Negative Cycle Must Be Stopped As Early As Possible

The collapse of U.S. banks has triggered widespread credit uncertainty in the United States and Europe. Authorities in each country should take all possible measures to prevent this from developing into a financial crisis.

Silicon Valley Bank (SVB), a medium-sized bank that is the 16th-largest by assets in the United States, collapsed on March 10. This is the second-largest bank failure in the U.S. history. On March 12, Signature Bank, the 29th-largest U.S. bank by assets, also failed.

The U.S. Treasury Department and the Federal Reserve Board have announced that they will fully protect the deposits at both banks.

In the United States, deposits of $250,000 (about ¥33 million) per person are protected in the event of a bank failure, in principle. By taking this unusual measure, the department and the Fed may be aiming to prevent credit uncertainty from spreading too quickly. The negative cycle must be ended as soon as possible.

SVB was engaged in lending mainly to startups in such areas as Silicon Valley, where there is a concentration of information technology companies.

The Fed’s rapid interest rate hikes caused the values of its bond holdings, including U.S. Treasuries, to fall, resulting in huge unrealized losses. Deposits were also said to be declining due to the deteriorating business performance of its borrowers.

SVB’s parent company had announced plans to sell securities and increase capital to improve its finances, but this is believed to have increased customers’ anxiety and accelerated the outflow of deposits, causing the bank to face cash flow problems.

Social media is said to have contributed to the spread of information that amplifies anxiety. U.S. authorities need to strengthen their supervision of financial institutions in light of such factors.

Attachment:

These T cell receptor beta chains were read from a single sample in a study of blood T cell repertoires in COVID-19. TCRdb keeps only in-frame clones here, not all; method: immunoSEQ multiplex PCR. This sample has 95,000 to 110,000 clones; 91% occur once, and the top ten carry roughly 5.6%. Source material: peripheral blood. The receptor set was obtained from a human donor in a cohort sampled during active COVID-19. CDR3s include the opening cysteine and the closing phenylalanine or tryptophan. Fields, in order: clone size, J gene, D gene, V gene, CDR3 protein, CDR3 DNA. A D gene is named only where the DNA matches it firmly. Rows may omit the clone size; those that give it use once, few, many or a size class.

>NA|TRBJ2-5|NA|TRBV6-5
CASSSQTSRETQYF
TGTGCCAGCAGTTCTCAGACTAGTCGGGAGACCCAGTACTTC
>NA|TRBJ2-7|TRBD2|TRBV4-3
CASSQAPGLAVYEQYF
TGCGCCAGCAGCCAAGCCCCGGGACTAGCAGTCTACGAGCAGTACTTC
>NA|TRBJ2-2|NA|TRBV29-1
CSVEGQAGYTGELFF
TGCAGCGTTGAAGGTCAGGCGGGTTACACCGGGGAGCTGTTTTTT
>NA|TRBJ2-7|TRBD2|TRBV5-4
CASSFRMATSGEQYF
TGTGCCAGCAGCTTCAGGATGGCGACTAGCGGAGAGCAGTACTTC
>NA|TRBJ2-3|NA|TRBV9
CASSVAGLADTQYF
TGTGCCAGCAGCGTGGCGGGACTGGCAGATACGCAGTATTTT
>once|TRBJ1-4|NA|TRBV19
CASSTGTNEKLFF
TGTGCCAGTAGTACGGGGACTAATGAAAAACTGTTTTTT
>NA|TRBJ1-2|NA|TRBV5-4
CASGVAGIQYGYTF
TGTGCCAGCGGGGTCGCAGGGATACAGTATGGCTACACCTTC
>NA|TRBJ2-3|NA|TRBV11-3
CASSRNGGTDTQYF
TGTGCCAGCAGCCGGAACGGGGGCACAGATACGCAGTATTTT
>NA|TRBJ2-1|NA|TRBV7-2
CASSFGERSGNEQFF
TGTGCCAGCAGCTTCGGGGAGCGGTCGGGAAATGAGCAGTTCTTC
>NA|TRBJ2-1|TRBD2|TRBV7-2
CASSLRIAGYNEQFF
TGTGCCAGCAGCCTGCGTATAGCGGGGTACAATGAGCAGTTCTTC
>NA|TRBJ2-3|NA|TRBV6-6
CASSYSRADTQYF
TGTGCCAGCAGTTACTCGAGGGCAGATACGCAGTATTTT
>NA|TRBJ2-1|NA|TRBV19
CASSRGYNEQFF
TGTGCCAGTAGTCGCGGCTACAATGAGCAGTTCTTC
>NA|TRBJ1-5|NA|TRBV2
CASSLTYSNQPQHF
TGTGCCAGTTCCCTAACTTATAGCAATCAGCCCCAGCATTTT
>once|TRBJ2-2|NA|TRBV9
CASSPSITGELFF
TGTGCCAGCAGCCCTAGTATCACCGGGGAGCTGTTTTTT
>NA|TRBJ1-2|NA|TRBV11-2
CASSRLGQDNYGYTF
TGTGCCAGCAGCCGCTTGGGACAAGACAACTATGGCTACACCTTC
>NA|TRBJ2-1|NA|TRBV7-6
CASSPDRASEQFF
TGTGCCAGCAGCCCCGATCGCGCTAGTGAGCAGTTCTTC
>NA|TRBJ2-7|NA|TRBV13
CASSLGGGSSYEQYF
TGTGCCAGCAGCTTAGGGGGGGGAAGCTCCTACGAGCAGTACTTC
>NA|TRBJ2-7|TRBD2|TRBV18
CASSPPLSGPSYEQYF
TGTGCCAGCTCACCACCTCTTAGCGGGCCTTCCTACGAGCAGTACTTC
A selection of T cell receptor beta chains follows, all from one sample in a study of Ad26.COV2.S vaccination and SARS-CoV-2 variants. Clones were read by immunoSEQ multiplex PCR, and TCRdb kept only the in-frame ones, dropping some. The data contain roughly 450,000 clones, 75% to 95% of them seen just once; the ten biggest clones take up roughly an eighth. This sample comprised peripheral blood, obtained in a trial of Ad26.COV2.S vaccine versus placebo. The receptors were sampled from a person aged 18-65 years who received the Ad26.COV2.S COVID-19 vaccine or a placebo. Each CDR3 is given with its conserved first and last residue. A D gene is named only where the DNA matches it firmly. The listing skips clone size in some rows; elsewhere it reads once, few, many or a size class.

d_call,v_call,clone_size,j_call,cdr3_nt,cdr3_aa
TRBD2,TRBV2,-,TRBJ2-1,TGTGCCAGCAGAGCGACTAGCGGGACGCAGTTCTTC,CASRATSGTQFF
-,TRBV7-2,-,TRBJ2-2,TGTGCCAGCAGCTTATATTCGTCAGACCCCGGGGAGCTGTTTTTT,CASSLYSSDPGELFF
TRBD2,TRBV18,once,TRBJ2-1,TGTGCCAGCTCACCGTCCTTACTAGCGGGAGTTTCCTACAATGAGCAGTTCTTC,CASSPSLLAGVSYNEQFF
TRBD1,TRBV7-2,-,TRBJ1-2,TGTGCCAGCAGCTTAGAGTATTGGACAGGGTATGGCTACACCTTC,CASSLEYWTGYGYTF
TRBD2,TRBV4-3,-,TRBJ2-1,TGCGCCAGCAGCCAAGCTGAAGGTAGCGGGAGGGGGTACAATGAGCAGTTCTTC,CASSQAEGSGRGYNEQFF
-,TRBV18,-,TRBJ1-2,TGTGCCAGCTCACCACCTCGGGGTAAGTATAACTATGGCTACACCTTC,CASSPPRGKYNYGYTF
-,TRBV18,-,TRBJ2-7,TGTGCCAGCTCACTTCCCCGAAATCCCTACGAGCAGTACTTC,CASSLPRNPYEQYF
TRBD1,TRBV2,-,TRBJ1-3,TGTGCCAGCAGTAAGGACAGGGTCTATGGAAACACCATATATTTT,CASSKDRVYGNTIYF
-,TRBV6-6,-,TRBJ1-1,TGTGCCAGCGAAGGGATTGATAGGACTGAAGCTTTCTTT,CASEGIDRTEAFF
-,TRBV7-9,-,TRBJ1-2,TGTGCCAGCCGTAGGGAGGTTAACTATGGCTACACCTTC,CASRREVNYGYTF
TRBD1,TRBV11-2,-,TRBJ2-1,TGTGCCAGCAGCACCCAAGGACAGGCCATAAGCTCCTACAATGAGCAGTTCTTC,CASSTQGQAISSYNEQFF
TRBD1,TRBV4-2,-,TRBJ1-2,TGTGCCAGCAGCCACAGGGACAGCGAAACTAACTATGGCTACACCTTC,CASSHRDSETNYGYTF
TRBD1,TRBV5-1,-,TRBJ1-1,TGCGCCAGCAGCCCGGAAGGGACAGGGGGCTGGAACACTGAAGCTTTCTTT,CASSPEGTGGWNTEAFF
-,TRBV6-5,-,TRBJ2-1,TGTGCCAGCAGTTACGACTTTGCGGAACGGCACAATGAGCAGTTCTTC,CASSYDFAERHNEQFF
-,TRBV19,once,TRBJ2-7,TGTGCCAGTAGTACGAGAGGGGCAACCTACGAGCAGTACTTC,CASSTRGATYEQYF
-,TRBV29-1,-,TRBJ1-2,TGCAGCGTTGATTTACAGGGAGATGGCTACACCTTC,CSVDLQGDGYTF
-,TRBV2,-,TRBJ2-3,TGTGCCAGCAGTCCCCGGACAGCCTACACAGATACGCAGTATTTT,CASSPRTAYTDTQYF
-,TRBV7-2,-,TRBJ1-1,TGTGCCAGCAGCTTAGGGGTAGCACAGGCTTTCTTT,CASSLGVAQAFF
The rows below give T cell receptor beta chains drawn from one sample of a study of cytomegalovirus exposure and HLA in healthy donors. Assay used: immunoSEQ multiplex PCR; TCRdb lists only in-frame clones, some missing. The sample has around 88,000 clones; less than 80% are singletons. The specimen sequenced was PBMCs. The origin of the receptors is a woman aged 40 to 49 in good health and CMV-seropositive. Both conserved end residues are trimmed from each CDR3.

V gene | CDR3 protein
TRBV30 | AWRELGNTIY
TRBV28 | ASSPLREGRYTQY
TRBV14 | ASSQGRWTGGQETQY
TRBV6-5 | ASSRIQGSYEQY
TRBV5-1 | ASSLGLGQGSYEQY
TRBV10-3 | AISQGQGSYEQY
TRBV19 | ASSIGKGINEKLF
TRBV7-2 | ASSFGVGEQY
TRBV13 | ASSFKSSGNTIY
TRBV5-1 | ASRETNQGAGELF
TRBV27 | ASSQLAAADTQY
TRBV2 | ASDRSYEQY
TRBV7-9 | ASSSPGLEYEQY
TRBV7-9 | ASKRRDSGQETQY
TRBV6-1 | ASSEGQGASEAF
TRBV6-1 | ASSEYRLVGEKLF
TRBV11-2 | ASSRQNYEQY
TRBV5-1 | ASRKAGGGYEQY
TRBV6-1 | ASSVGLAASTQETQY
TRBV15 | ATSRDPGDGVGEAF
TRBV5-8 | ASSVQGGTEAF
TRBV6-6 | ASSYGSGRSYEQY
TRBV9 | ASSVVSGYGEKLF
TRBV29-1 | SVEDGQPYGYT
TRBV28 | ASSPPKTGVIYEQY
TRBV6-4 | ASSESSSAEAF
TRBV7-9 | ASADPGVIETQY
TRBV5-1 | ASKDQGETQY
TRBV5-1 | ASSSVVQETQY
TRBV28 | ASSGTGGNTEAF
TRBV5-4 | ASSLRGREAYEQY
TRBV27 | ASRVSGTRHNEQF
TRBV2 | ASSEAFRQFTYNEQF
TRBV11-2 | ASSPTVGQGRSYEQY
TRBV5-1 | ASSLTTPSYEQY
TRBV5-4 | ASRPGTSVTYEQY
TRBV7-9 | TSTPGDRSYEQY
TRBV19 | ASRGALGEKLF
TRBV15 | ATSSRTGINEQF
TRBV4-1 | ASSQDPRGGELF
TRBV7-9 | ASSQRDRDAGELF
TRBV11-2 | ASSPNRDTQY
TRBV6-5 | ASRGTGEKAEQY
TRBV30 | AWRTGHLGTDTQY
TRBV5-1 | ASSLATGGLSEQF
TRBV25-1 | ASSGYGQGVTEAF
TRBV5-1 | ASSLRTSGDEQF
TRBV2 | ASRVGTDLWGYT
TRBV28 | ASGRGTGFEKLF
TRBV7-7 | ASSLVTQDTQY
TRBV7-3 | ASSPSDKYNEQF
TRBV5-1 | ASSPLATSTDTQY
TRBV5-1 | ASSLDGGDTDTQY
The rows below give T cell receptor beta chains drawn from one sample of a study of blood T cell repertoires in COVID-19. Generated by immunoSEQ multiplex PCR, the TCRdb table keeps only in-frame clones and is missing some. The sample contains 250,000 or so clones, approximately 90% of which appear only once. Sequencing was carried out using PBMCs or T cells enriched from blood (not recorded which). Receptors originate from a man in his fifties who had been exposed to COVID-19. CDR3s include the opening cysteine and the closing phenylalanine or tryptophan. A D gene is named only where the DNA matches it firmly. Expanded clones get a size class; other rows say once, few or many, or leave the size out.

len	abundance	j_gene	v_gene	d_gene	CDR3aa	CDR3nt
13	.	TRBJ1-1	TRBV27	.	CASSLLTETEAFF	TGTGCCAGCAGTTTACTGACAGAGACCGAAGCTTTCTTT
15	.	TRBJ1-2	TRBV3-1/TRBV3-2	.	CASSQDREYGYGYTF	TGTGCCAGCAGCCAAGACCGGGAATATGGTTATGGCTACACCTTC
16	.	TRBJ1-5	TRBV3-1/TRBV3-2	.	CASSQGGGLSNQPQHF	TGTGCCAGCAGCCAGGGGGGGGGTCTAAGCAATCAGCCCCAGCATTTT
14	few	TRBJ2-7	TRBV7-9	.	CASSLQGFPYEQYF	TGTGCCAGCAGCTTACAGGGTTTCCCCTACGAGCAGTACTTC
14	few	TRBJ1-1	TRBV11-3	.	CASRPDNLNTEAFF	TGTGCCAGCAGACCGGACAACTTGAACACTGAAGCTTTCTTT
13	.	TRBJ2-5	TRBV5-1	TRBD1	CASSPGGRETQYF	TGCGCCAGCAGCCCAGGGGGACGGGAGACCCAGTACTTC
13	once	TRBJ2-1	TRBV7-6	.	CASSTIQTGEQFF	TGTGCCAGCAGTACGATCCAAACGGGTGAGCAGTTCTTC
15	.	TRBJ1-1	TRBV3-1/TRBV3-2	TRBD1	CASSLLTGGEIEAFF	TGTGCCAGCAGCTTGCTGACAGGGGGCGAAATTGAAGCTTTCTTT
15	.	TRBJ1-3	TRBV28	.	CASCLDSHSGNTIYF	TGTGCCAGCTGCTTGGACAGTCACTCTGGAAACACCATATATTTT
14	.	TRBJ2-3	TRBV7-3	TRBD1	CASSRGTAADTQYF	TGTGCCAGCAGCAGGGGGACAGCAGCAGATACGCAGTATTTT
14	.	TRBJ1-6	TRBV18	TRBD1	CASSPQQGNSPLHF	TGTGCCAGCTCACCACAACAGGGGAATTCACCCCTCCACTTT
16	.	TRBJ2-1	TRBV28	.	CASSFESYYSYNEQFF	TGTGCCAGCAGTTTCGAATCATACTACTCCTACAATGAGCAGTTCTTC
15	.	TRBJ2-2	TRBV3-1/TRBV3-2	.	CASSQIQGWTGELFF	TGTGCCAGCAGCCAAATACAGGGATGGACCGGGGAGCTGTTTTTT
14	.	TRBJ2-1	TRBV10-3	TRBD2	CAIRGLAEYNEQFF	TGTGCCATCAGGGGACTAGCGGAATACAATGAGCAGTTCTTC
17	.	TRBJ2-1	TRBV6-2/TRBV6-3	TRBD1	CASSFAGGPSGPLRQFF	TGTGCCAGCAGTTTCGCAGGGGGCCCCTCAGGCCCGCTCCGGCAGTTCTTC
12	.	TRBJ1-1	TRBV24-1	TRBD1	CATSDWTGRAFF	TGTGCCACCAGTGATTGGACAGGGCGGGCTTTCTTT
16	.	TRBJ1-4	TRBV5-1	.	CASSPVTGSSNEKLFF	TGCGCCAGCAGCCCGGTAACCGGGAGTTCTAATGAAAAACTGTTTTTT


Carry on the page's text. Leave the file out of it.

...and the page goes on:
The effects of the collapse of the U.S. banks have also spilled over into Europe, where there is growing concern about the Swiss banking giant Credit Suisse.

Credit Suisse is strong in asset management for wealthy individuals, but has been in financial trouble due to such factors as huge losses incurred in transactions with a U.S. investment management company. On Wednesday, its share price plummeted when it was reported that its largest shareholder, a Saudi Arabian bank, refused to inject additional investment into Credit Suisse.

Credit Suisse has been trying to dispel concerns, announcing that it would borrow funds worth up to about ¥7 trillion from the Swiss central bank. Authorities must make efforts to provide support so that the crisis at Credit Suisse, one of the world’s leading financial institutions, does not shake the global financial system.

The impact on Japanese financial institutions is limited at this time, but many regional banks have invested in U.S. Treasuries and other securities, amid investment difficulties caused by ultralow interest rates in Japan. Unrealized losses at regional banks are reportedly ballooning.

It has been claimed that U.S. financial authorities overlooked the potential risks involved in the latest bank failures. Authorities around the world, including those in Japan, need to reexamine the risks faced by financial institutions.

(From The Yomiuri Shimbun, March 18, 2023)